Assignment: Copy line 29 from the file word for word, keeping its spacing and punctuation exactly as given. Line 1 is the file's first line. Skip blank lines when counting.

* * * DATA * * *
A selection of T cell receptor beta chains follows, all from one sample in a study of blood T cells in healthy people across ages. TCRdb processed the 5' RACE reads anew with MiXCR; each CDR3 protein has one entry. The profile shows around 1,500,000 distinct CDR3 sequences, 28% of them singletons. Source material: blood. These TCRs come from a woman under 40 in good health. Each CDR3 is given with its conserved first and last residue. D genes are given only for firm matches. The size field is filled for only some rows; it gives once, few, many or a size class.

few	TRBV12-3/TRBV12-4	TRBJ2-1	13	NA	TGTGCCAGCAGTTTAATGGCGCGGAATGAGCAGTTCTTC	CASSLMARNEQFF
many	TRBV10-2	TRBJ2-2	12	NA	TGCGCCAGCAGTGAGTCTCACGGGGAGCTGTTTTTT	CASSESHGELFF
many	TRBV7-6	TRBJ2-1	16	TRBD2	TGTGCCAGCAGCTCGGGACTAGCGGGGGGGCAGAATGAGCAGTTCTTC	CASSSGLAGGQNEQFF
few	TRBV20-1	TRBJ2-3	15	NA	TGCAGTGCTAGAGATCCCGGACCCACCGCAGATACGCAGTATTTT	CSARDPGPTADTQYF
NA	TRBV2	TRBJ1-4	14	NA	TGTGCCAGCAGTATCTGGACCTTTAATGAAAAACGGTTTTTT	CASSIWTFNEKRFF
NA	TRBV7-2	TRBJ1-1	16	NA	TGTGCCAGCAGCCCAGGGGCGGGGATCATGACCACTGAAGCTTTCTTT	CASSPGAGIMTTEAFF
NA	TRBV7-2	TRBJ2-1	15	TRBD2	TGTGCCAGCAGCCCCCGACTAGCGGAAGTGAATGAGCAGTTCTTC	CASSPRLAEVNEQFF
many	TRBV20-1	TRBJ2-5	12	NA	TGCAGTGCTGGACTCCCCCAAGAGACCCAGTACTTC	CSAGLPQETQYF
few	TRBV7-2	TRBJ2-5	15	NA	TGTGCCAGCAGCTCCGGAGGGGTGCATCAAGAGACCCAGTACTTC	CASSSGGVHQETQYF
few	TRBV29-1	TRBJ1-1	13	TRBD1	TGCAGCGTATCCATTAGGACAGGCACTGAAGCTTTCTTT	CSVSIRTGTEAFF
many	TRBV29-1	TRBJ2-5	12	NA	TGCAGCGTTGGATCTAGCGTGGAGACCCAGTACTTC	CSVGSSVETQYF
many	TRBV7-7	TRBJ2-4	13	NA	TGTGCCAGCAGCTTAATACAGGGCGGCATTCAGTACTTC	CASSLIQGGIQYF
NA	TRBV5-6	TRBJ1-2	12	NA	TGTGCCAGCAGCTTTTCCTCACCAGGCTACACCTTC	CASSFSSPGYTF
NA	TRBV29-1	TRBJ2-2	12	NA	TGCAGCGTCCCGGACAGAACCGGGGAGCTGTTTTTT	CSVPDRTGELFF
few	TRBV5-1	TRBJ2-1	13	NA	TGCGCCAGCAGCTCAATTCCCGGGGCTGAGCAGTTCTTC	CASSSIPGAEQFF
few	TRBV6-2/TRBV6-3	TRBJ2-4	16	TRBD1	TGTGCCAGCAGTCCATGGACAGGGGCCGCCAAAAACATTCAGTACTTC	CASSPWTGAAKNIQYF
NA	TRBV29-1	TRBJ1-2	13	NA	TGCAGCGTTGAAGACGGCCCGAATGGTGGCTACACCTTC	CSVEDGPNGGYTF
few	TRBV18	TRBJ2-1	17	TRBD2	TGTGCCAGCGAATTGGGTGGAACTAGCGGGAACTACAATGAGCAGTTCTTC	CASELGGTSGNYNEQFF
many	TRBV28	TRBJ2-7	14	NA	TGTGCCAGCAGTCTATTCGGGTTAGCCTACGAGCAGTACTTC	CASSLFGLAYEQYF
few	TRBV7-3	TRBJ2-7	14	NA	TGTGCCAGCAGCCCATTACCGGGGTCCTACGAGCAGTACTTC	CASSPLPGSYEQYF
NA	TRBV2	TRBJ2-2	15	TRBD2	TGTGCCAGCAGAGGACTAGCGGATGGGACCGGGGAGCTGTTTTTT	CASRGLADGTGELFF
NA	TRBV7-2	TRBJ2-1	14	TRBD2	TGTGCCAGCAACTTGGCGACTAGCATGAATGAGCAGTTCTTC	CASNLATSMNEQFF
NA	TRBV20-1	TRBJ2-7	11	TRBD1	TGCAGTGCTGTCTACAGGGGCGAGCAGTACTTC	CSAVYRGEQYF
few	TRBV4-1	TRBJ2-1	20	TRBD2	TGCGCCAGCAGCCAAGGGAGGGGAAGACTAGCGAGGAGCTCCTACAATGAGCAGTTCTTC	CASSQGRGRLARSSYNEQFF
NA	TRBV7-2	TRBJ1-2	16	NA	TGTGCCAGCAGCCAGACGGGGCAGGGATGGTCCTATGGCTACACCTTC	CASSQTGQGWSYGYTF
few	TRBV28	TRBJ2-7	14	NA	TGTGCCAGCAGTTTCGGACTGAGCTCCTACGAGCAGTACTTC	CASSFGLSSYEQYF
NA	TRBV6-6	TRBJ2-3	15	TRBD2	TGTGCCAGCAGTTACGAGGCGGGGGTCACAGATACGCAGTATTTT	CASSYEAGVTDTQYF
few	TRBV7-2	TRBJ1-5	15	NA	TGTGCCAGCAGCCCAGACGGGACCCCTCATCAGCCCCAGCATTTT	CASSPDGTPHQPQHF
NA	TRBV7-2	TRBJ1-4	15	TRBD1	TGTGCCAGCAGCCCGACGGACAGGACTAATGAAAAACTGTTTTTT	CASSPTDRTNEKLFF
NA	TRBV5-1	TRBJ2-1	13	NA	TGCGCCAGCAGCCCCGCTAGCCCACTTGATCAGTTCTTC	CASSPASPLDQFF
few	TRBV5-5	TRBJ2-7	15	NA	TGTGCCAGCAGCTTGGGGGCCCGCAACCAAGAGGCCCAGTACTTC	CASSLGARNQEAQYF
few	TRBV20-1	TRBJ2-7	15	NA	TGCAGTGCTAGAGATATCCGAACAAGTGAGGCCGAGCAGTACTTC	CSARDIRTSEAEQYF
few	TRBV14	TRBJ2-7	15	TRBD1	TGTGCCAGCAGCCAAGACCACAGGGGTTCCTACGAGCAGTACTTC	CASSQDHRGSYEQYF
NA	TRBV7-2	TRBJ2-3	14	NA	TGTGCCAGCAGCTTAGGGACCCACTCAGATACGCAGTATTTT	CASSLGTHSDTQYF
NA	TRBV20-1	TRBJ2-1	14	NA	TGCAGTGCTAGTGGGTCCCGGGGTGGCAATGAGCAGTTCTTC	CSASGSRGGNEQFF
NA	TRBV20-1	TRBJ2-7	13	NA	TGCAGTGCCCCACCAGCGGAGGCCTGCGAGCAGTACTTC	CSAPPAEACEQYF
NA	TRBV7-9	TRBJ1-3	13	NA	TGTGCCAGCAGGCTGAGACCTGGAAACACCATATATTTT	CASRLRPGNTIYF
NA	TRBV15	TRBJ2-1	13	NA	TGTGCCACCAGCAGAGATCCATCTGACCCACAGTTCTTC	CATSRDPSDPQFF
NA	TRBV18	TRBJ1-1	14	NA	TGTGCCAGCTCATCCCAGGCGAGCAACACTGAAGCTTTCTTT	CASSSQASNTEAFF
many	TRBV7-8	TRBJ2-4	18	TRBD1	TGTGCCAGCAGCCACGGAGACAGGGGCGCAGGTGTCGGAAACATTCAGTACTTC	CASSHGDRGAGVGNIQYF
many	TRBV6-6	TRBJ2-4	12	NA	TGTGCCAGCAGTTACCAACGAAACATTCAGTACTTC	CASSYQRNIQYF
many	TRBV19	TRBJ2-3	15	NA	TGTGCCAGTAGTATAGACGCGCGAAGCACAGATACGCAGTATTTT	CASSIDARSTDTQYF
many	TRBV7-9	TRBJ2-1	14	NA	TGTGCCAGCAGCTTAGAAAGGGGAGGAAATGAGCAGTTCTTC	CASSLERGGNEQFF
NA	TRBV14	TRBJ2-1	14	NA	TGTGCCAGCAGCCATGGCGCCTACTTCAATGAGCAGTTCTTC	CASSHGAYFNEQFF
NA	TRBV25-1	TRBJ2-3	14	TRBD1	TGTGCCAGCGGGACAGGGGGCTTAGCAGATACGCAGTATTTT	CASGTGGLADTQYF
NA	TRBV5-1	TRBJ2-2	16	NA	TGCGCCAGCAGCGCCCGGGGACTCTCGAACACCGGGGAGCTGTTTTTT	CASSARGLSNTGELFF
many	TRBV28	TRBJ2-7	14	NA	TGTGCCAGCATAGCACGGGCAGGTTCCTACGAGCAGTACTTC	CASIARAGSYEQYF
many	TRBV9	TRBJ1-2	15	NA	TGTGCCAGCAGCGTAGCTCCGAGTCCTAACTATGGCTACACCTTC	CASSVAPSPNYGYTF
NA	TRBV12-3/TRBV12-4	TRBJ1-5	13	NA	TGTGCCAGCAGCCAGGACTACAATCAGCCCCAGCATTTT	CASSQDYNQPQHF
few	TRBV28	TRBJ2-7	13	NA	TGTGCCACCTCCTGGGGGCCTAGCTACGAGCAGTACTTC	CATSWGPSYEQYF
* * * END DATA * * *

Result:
few	TRBV7-2	TRBJ1-5	15	NA	TGTGCCAGCAGCCCAGACGGGACCCCTCATCAGCCCCAGCATTTT	CASSPDGTPHQPQHF